In addition, from a strategic standpoint, areas extending into the adversaries’ strategic rear are critical to the outcome of the battle. Similarly safeguarding own strategic rear assumes significance. Therefore what the concept attempts to achieve is to create battle space dominance while neutralising the vulnerabilities created through new technologies across domains in each of these spaces which can be effectively crafted to subvert the adversary and cripple his war efforts. Therefore, the fundamentals of MDO are to disrupt enemy’s cohesion and the OODA (Observe, Orient, Decide, Act) loop while using agile command and control to gather and synthesize data into actionable information. Thus military operations in all six war fighting domains have to remain mutually exclusive, collectively inclusive and synchronised as an intra as well as inter domain function at the operational and strategic levels.
In the figure above, the domains are the horizontal bars, to include the cognitive domain, while the cyber domain is represented as the larger electromagnetic spectrum. The interactive sectors are a combination of military, government, and commercial entities at the local, state, and national level. These sectors exceed the traditional confines of purely military endeavours or domains. These cross-sectors include the commercial sector, civilian sector, military personnel, space technologies, cyber, nuclear, intelligence, information operations, and electronic warfare. Where each of the domains intersects with a cross-cutting sector is considered as an action point.
A commander or planner should look at this framework with an offensive posture in mind and decide on the desired effects at various action points. In this manner, one could throw multiple dilemmas at the enemy in various domains, thereby slowing their decision-making process and consider all the potential targets through various means of attack. Likewise, one could put a defensive hat on and consider how we may be vulnerable at each action point. This framework can be utilized at the tactical level as mentioned above, and can also be effectively utilized at the operational and strategic level to address objectives in all domains and across all cross-cutting sectors at the national level.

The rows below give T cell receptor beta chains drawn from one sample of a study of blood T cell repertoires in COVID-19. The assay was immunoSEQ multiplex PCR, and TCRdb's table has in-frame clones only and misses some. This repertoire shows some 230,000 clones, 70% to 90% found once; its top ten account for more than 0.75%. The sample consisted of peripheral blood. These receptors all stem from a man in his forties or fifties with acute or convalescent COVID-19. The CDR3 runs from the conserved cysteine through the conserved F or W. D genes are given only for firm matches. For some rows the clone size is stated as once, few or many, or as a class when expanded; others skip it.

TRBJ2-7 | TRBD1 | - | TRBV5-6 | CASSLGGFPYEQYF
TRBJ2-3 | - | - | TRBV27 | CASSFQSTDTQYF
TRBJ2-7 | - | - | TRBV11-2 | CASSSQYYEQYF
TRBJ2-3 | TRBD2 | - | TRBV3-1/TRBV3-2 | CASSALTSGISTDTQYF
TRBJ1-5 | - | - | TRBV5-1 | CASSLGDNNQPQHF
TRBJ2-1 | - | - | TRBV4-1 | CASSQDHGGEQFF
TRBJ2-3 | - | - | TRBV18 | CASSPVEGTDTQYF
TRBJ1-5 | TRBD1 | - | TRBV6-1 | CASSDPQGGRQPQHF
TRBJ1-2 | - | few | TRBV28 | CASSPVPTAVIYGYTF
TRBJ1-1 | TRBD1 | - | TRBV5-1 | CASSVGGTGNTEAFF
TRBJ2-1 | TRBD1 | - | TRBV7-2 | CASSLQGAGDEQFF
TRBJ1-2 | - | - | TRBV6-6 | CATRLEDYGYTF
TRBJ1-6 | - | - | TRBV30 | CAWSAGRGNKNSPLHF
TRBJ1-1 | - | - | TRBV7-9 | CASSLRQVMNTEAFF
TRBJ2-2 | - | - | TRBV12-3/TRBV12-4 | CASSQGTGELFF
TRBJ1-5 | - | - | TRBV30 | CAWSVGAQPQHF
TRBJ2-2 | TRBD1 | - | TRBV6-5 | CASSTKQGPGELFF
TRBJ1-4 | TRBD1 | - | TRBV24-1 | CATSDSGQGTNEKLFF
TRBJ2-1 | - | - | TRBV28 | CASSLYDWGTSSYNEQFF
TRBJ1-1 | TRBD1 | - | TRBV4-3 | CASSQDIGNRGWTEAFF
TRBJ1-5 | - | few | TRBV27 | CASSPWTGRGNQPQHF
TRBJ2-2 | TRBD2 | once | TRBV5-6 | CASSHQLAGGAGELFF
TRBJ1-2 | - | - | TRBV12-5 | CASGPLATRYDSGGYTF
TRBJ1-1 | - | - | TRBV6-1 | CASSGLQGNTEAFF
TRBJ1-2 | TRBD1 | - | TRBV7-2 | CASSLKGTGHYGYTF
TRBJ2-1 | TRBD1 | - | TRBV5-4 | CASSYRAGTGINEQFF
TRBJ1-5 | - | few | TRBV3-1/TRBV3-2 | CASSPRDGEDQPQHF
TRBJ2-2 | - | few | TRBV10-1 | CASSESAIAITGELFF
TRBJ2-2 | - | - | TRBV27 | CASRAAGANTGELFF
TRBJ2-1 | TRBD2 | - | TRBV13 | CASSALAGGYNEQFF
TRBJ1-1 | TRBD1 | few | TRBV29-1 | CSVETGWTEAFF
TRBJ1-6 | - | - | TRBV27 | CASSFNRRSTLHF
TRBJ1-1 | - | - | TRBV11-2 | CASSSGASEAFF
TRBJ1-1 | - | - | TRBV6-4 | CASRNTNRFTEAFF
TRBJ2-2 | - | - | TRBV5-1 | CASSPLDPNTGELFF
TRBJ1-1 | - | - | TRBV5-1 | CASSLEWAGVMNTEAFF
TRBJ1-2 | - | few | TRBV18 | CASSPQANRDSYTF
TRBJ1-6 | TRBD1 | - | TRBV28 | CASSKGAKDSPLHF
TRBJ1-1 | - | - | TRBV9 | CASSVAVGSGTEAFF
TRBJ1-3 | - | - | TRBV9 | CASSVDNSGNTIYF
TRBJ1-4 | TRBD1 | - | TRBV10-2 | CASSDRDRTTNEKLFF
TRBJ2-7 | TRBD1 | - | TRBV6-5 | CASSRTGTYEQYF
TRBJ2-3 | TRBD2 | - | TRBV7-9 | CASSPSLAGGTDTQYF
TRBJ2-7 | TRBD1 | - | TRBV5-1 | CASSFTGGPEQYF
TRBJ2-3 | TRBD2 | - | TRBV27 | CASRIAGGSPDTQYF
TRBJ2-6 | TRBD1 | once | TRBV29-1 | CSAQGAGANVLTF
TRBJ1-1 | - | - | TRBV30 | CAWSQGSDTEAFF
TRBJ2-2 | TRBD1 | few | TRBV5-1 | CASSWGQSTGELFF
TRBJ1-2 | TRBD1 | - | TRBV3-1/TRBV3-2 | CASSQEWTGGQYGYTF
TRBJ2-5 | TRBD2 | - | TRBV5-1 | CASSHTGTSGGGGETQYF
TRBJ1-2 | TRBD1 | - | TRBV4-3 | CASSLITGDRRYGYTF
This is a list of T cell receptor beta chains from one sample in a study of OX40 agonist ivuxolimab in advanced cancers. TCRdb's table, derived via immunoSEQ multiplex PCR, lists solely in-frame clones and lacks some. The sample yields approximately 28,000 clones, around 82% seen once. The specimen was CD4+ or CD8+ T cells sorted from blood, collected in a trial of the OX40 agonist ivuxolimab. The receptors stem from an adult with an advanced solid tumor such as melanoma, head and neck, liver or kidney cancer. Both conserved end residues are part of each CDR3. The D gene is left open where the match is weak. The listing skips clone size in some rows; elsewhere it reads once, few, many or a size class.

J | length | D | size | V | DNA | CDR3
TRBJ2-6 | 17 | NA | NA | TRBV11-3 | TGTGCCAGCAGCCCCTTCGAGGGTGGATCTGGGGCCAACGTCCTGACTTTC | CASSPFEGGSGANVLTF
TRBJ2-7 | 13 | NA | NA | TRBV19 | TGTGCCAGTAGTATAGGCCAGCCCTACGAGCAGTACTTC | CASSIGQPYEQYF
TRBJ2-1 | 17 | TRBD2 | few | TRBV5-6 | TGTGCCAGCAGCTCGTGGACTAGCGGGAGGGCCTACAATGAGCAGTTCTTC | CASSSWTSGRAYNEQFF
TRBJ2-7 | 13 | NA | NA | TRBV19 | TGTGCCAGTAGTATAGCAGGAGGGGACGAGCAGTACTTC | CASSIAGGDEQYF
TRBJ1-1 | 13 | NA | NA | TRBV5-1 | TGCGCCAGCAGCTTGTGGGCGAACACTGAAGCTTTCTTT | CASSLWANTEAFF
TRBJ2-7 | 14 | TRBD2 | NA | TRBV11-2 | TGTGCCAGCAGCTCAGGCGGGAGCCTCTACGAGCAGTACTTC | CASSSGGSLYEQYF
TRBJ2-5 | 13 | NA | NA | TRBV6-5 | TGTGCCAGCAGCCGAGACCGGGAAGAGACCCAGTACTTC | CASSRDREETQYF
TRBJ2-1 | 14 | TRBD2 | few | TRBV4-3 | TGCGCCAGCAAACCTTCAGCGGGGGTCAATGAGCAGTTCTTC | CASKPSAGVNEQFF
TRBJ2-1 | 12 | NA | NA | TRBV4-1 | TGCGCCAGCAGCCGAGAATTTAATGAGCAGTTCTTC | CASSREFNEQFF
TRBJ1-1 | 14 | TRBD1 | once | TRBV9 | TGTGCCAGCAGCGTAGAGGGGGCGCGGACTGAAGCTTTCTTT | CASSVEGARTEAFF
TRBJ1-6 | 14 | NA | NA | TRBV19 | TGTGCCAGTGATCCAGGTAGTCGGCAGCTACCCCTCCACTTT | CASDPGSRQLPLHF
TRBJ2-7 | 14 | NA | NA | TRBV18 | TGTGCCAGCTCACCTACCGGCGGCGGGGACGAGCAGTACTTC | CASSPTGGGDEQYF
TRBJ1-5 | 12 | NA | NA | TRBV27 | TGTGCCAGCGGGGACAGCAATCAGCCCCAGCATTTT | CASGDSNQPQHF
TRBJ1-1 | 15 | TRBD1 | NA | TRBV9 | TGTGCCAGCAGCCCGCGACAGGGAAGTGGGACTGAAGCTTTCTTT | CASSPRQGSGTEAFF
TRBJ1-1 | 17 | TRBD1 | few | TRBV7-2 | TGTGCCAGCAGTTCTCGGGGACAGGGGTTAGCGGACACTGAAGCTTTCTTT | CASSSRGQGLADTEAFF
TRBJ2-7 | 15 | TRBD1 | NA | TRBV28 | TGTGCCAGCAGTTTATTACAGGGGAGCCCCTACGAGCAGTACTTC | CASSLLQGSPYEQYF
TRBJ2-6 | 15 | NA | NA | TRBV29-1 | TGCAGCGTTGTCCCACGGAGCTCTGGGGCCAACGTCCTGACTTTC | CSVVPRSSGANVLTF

MDO in the Indian Context
In the Indian context, China remains the principle adversary. The recent stand-off further reinforces this fact. China, on its part, has been developing a range of multi-domain capabilities against the US, being its main adversary, in collusion with Russia. Therefore in a conflict situation with India, it can be deployed against India as well. Pakistan, on the other hand, has been perpetrating hybrid war under the backdrop of a nuclear equilibrium backed by conventional force in a collusive partnership with China. This collusive interplay has shrunk the conventional space while increasing the implied threat in other domains.
Although the physical manifestation of conflict seems remote but the propensity of multi-domain supremacy is relatively high. Therefore, developing a credible MDO capability will now have to be the new normal for deterrence—a passive active deterrence—that has the potential to be scaled up. MDO is here to stay, it is only a question of how soon.
The concept of MDO or All Domain Operations is still maturing in militaries that have initiated the process. Some milestones have been achieved, like the establishment of Space Command and Cyber Command in recognized warfighting domains or the implementation of new technologies like AI or ML as operational capabilities. The use of AI and ML is transforming the way we process situational awareness.
However, multiple challenges remain. The other domains, like EMS or the cognitive domain, have to legislate clear boundaries and the requirement to understand the scope of the network to be built across domains. The overarching command and communication structure must also focus efforts on critical challenges to deliver requirements that are tactical, technical, and conceptual resources that are required to enable the decision-making process and to determine the appropriate roles within human and AI decision-making processes. This will allow for better tactical and operational linkages across the sectors andwill aid in a rapid, dynamic response in the TBA as well as the larger strategic envelope.
Curt Taylor and Larry Kay, “Putting the Enemy between a Rock and a Hard Place: Multi-Domain Operations in Practice,” Modern War Institute, 27 August 2019, https://mwi.usma.edu/.
Gen David L. Goldfein, “2019 Air, Space, and Cyber Conference—General David Goldfein,” streamed live on 17 September 2019, YouTube video, 1:15:47, https://www.youtube.com/.
–The writer is a former GOC-Indian Army and presently a Strategic Consultant & Principal Advisor. Views expressed are personal and do not necessarily reflect the views of Raksha Anirveda